After two mailings, usable questionnaires were returned by 10765 (31%) of the men selected for study. The response rate was similar in all three of the areas studied, but higher in older than in younger men (43% in those born during 1933–37). The 23721 non‐responders included 1825 who had died or who had moved to a new address and could not be contacted.
Among the responders, 9844 provided satisfactory information on each of the seven neurological symptoms that were of special interest. Of these, 1913 men had at some time worked with sheep dip, 832 with other insecticides but never with sheep dip, and 990 with other pesticides but never with sheep dip or insecticides. The remaining 6109 had never worked with any type of pesticide. Table 22 summarises various characteristics of these groups, which formed the basis for all further analyses.
Table 11 shows the 1‐month prevalence of neurological symptoms (for “all”, “most” or “a good bit of the time”) according to previous work with pesticides. In comparison with men who had never worked with pesticides, those with occupational exposure to sheep dip had a higher prevalence of each symptom, the largest relative excess being for sensitivity to smells (7.1% vs 4.5%). However, symptoms were also more frequent in those who had worked with other pesticides but not with sheep dip (including those who had never used insecticides occupationally). Table 11 also presents the results of a similar analysis that excluded the 2320 men who might have worked with pesticides in the past year. This was to eliminate possible short‐term effects of pesticide exposure. The prevalence of symptoms in pesticide users tended to be somewhat higher than in the full study sample, but the overall pattern was unchanged.
Table 33 illustrates the extent to which neurological symptoms clustered within individuals. Overall, there was strong evidence of clustering. Thus, in comparison with the numbers that would have been expected had the occurrence of each symptom been independent, there was an excess of men with no symptoms (7311 vs 6185.8), a deficit of men with one or two symptoms (2070 vs 3602) and an excess with three or more symptoms (463 vs 56.2). For those with at least four symptoms, the relative excess was even greater (212 vs 2.9). There was no indication, however, that this clustering was specific to work with sheep dip or insecticides. The ratio of observed to expected numbers with at least four symptoms was 48 in men who had worked with sheep dip, 53 in those who had worked with other insecticides but not sheep dip, 48 in those exposed occupationally to other pesticides but not to sheep dip or insecticides and 98 in men who had never worked with pesticides.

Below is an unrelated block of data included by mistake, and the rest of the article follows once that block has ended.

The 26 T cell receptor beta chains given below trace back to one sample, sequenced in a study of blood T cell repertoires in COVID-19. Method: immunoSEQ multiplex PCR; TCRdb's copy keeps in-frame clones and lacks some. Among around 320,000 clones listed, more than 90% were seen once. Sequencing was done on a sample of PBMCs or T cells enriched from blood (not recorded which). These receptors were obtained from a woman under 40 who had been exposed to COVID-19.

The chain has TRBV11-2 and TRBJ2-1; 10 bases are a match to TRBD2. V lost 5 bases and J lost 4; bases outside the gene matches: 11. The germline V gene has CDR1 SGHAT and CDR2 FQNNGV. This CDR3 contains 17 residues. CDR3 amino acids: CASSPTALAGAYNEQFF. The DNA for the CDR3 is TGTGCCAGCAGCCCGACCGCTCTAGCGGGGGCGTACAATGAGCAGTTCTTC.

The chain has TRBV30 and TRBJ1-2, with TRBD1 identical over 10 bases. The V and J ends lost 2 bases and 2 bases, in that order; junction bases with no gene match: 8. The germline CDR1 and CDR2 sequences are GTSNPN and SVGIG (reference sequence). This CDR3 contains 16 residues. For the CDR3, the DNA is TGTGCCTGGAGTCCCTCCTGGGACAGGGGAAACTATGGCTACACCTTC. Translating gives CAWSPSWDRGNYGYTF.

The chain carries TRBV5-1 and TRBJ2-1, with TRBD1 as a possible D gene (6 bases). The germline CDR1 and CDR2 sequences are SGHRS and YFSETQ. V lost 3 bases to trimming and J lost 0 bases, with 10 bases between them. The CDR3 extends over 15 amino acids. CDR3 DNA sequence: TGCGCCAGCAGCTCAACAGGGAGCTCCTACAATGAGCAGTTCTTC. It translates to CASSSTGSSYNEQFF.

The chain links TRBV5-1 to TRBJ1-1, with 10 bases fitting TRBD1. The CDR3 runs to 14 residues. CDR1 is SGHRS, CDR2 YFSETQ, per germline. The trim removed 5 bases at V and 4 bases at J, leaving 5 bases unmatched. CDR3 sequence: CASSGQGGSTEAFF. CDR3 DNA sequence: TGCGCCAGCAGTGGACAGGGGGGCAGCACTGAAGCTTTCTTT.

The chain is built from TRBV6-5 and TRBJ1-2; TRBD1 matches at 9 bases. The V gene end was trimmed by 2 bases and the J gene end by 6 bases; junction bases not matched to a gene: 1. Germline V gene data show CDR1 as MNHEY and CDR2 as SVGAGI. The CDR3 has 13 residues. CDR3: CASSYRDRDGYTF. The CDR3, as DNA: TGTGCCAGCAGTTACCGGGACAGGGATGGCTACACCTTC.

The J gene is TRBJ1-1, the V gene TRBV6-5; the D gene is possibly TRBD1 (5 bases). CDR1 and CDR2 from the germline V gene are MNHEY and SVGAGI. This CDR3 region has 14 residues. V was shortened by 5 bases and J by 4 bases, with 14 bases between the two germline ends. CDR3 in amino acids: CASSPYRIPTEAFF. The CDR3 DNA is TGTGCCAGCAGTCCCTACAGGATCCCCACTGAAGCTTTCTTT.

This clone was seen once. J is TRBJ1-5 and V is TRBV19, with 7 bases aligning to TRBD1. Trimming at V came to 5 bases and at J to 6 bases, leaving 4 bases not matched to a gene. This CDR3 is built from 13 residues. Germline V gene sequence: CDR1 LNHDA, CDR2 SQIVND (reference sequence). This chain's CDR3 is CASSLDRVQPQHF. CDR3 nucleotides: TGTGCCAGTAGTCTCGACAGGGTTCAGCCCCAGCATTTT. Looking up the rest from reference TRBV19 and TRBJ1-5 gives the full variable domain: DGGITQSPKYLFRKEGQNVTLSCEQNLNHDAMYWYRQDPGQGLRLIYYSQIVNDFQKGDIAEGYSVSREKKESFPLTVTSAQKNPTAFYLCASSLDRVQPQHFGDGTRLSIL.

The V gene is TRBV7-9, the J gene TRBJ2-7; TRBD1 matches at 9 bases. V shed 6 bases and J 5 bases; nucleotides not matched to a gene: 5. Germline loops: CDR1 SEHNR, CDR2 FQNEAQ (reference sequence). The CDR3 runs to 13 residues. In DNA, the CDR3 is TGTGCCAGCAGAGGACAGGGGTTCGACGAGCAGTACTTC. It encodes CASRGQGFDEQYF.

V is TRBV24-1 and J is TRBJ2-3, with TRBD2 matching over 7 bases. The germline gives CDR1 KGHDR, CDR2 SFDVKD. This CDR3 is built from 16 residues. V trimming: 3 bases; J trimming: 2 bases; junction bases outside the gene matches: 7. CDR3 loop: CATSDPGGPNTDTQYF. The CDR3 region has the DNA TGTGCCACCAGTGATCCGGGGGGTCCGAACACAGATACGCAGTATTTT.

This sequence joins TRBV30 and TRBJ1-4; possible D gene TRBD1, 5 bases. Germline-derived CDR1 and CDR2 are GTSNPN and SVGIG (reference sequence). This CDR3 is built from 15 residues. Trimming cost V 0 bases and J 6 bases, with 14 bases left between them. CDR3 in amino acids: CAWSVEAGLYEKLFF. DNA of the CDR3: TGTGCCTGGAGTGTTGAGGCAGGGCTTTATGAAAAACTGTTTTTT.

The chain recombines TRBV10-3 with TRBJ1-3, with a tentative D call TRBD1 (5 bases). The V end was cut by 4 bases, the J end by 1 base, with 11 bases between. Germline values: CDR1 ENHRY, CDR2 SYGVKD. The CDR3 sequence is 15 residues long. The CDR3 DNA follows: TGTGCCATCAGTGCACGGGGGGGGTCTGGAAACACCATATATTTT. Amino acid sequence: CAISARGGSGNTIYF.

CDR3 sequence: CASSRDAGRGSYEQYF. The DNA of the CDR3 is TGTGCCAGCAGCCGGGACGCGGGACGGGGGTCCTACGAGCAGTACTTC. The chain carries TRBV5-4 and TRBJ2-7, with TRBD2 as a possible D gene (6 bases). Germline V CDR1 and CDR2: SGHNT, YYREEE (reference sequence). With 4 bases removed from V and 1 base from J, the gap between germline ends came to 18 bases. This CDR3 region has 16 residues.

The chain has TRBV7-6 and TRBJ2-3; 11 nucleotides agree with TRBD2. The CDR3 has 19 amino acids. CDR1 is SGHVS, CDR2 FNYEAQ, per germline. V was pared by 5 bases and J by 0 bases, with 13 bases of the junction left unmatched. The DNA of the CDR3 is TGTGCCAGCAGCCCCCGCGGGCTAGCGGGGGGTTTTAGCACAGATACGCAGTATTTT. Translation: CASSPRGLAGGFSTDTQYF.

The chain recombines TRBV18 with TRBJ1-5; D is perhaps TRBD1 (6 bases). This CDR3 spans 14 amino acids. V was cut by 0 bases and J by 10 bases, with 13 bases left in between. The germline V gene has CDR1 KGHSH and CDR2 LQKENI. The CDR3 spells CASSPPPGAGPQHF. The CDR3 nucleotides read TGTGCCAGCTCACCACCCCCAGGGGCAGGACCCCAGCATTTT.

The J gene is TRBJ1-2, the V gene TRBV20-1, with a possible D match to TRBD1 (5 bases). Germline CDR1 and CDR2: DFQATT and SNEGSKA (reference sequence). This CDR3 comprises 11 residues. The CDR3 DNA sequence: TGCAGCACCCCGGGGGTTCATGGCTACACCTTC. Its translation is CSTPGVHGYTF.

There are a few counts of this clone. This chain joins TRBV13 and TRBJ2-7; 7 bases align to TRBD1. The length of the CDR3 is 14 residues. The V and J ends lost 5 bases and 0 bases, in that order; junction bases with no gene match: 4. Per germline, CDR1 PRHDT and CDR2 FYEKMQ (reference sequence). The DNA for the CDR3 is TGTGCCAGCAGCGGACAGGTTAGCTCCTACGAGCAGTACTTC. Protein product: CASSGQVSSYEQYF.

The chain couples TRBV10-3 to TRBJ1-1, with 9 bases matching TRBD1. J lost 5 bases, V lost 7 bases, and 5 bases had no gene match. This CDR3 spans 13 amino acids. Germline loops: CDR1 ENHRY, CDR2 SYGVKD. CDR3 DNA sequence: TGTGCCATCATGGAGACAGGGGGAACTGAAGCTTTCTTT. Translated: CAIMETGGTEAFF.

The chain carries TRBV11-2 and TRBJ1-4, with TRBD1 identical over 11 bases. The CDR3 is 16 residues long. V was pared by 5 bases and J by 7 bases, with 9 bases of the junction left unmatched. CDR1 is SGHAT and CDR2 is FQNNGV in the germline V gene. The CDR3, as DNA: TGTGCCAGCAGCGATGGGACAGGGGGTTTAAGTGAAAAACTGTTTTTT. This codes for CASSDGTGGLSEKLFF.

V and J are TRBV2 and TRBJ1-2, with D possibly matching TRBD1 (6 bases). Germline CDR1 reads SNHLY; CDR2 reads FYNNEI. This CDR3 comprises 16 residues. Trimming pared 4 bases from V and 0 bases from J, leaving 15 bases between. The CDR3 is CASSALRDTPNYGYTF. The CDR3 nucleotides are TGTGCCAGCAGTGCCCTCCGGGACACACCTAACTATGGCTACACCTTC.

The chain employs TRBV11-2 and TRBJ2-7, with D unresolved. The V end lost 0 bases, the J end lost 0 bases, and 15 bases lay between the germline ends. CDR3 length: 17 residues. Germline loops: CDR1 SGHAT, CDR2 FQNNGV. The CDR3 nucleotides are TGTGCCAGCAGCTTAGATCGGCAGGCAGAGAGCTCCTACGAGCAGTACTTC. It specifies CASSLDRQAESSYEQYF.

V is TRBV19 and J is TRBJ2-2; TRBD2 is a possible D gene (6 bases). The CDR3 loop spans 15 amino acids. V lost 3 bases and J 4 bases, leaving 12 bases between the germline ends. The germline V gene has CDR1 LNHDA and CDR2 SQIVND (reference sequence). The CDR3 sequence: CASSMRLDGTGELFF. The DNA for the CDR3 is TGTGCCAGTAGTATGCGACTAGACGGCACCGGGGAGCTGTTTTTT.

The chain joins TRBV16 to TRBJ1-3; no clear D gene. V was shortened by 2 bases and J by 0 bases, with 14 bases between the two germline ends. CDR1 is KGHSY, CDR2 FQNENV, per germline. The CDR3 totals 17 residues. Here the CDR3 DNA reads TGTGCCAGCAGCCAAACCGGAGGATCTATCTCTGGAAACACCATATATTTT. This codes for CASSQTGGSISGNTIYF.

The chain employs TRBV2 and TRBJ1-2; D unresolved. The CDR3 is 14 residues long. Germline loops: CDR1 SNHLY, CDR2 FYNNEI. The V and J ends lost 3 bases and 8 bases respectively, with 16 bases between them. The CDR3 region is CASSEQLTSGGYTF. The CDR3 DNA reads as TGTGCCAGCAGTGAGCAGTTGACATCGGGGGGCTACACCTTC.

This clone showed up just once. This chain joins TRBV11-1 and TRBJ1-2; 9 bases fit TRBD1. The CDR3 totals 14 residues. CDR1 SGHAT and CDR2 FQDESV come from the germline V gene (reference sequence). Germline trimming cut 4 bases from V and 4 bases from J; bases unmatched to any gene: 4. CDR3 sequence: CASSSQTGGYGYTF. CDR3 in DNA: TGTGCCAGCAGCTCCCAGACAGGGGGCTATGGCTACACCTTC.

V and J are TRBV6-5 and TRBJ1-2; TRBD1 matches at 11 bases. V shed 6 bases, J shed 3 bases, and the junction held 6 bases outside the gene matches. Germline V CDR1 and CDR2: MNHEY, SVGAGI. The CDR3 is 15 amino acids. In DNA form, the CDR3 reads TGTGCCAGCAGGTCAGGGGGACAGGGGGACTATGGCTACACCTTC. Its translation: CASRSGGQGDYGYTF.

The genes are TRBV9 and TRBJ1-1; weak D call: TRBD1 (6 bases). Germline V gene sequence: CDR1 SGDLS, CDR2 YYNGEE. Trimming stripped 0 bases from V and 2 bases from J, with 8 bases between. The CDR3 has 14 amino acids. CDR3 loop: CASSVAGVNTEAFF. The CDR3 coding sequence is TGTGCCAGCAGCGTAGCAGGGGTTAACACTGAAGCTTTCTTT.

In the analysis of pairwise associations between symptoms, ORs among the men who had worked with sheep dip ranged from 3.8 (for the association between sensitivity to smells and difficulty remembering things) to 25.5 (for the association between difficulty speaking and difficulty with handwriting). However, there was no indication of a different pattern of symptom clustering among the men who had worked with sheep dip as compared with those who had worked only with other pesticides or not with pesticides at all (see supplementary table A, supplementary tables are available at http://oem.bmj.com/supplemental). For example, the OR for the association between difficulty speaking and difficulty with handwriting was 18.4 in men who had worked only with pesticides other than sheep dip or insecticides and 21.2 in those who had never worked with any pesticides.
In the study sample as a whole, 1984 (20.2%) men were classed as having symptoms of anxiety and 1161 (11.8%) as having symptoms of depression. Table 44 summarises the associations of neurological and psychiatric symptoms with occupational exposure to pesticides and somatising tendency. The neurological symptoms analysed were the same as in table 11.. The prevalence of anxiety and depression increased steeply with somatising tendency, and for multiple neurological symptoms the relationship with somatising tendency was even stronger. Thus, reporting of four or more neurological symptoms was >20 times as common among men with a somatising tendency score >1 as in those with a somatising score of 0. The prevalence of anxiety and depression showed no clear relation to work with any category of pesticide, but reporting of multiple neurological symptoms tended to be more frequent among men who had worked with pesticides. The excess was reduced after adjustment for somatising tendency, but was still apparent. No consistent differences were observed in the associations with different classes of pesticide, but for reporting of four or more neurological symptoms, the strongest association was with sheep dip (PR 1.4, 95% CI 1.0 to 2.0).